So what was GKIDS offering them besides new BluRays? Well, it was something simple yet bold: Studio Ghibli Fest! Studio Ghibli Fest has been a yearly theatrical event with Fathom Events, in which a selection of Ghibli films and documentaries are shown in theaters. While originally, they focused on Miyazaki films, eventually other films from the studio were included. GKIDS even released their TV drama Ocean Waves in American cinemas (something even Ghibli themselves didn’t do)! Later this month, GKIDS will even distribute Spirited Away: Live on Stage in US theaters (something Disney was unlikely to ever do).

Although it may be easy to point to GKIDS distribution of the documentaries as a swaying point for switching from Disney to GKIDS (and it very well might be), the real thing GKIDS was offering was their commitment to theatrical distribution. As Hayao Miyazaki once claimed:

I think watching films in a theater is an important communal experience. When people watch films together in a theater, they laugh and cry together. That's something you can't get from watching them at home. I think the decline of movie theaters is a very sad thing.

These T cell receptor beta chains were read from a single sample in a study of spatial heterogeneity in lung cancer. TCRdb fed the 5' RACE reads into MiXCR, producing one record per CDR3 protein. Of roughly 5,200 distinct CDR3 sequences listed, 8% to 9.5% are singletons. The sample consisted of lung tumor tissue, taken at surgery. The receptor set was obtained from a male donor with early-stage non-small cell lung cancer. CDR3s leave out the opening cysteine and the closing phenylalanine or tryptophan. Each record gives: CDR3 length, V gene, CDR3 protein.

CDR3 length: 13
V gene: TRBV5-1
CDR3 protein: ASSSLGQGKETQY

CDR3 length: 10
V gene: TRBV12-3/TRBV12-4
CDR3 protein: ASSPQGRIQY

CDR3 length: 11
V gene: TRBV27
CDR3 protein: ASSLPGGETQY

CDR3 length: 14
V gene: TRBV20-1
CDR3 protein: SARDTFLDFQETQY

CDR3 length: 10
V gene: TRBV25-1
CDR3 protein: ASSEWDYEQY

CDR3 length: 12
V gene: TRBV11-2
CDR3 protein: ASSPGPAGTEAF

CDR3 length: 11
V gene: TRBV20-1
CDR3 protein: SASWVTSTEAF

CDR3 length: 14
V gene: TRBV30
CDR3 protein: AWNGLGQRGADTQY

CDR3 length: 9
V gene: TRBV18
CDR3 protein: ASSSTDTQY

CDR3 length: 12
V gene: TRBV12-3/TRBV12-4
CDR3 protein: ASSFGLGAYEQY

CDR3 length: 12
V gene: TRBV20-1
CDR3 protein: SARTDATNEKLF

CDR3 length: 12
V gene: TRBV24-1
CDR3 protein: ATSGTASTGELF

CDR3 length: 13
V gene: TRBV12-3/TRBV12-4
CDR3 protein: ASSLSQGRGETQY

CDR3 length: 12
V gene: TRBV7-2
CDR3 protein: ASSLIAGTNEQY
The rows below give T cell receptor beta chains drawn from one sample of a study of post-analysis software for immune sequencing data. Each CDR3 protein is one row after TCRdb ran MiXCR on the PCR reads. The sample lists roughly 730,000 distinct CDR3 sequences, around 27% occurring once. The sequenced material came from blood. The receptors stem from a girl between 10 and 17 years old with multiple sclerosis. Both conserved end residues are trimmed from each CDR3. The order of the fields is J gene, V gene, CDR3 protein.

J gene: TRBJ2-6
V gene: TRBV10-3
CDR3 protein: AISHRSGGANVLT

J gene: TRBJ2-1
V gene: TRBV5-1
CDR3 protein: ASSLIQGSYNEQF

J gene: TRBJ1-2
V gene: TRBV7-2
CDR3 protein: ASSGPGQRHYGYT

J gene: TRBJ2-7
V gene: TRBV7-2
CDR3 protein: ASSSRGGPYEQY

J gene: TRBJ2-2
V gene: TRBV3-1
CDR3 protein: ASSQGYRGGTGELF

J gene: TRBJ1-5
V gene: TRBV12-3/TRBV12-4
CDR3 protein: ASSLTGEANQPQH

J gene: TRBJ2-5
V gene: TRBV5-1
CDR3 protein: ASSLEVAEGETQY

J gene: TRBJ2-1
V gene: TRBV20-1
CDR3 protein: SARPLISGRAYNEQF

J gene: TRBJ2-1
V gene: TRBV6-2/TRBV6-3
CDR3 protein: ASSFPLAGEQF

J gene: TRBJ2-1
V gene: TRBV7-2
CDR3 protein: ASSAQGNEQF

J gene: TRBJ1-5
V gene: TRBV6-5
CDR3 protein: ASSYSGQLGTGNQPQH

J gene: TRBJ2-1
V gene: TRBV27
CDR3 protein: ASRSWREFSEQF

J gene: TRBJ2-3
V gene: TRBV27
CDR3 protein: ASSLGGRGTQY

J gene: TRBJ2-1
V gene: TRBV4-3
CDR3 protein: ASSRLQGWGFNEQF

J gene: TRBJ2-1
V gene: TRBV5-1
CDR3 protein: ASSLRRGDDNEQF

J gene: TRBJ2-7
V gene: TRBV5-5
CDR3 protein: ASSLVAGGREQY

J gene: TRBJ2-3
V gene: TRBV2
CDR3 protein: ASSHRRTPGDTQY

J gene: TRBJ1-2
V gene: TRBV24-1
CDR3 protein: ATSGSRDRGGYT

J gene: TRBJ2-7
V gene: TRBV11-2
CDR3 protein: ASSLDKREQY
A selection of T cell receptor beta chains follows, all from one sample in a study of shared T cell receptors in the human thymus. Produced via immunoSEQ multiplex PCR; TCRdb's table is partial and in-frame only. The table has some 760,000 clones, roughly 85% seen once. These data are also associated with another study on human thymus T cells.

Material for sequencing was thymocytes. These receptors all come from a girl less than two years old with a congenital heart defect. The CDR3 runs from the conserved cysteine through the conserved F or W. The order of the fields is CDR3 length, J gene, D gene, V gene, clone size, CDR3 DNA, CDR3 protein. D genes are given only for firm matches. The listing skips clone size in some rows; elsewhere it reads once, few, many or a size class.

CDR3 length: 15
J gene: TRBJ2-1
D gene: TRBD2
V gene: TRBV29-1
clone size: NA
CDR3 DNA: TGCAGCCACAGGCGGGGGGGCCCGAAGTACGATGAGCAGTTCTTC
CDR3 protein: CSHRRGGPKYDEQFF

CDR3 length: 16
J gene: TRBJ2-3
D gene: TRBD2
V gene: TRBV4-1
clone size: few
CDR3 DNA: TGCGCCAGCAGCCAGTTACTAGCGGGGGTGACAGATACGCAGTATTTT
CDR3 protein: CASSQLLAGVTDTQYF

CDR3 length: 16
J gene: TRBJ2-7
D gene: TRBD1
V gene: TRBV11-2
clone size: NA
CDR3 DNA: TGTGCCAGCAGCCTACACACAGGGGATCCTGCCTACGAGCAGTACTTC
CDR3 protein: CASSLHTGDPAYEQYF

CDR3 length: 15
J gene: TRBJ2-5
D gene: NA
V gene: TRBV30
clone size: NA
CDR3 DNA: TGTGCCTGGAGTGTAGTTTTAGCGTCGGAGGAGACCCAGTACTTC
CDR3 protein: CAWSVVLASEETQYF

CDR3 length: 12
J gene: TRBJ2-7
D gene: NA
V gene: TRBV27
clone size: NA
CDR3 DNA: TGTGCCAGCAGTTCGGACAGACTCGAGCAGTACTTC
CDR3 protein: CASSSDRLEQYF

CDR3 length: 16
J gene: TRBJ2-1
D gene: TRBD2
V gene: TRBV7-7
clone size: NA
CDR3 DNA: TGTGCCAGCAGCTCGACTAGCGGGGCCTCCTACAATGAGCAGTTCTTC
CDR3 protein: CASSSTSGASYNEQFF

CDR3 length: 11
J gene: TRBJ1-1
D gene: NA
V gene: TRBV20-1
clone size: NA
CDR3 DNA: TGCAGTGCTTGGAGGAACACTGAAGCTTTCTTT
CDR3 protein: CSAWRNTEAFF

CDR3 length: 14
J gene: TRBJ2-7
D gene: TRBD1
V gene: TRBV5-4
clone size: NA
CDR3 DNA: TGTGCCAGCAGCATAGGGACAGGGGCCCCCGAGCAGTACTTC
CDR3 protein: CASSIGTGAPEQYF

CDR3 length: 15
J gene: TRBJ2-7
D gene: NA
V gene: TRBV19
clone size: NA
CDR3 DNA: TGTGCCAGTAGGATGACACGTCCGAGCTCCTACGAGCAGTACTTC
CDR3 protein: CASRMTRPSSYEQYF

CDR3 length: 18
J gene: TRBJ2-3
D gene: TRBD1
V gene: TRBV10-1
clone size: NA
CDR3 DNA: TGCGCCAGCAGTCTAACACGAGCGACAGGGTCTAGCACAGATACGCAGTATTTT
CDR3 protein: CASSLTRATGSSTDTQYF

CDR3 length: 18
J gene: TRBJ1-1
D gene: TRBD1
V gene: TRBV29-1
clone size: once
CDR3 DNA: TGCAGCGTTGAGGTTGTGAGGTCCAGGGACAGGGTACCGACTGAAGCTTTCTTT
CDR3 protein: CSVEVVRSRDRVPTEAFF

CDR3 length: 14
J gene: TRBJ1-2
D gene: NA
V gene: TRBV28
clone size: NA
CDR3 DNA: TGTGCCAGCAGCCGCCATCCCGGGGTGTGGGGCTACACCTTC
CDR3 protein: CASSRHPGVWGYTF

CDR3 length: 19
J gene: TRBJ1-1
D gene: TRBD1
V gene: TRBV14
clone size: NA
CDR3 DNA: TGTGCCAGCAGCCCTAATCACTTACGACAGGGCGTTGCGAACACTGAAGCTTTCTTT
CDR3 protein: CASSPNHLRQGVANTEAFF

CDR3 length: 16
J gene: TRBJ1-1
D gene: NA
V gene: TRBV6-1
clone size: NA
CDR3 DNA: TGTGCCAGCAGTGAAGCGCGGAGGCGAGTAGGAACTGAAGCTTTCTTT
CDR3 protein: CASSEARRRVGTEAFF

Stugio Ghibli co-founder Isao Takahata had this to say about theatrical:

I believe that films are meant to be watched in theaters. That's where you can really feel the power of the medium. It's a kind of ceremony, a sacred experience.

And producer Toshio Suzuki said:

The atmosphere of the cinema is important – you feel the reactions of other people around you, and you laugh and cry together. It's a collective experience. I don't think that the experience of watching a Miyazaki film is complete without the cinema.

It should be noted that all three men were concerned with digital distribution, feeling that it diminished the importance of their work. When you read those quotes and see how big Studio Ghibli Fest now is, what GKIDS offered that Disney wasn’t was their commitment to put the Ghibli catalog in theaters and remind people that that’s where they need to be seen! GKIDS has been so successful that they’ve managed to sell these movies on disc a few times AND convinced those people who own the discs to still make the trip to movie theaters to re-experience the films with audiences! That is something Disney was never going to commit to, and is the most likely reason Ghibli didn’t renew their contract with them.

We should end this on a positive note though: Studio Ghibli and Disney DID team up to make a Star Wars short featuring Grogu (AKA: Baby Yoda), which is currently exclusive to Disney+, so they are still working to together in some capacity!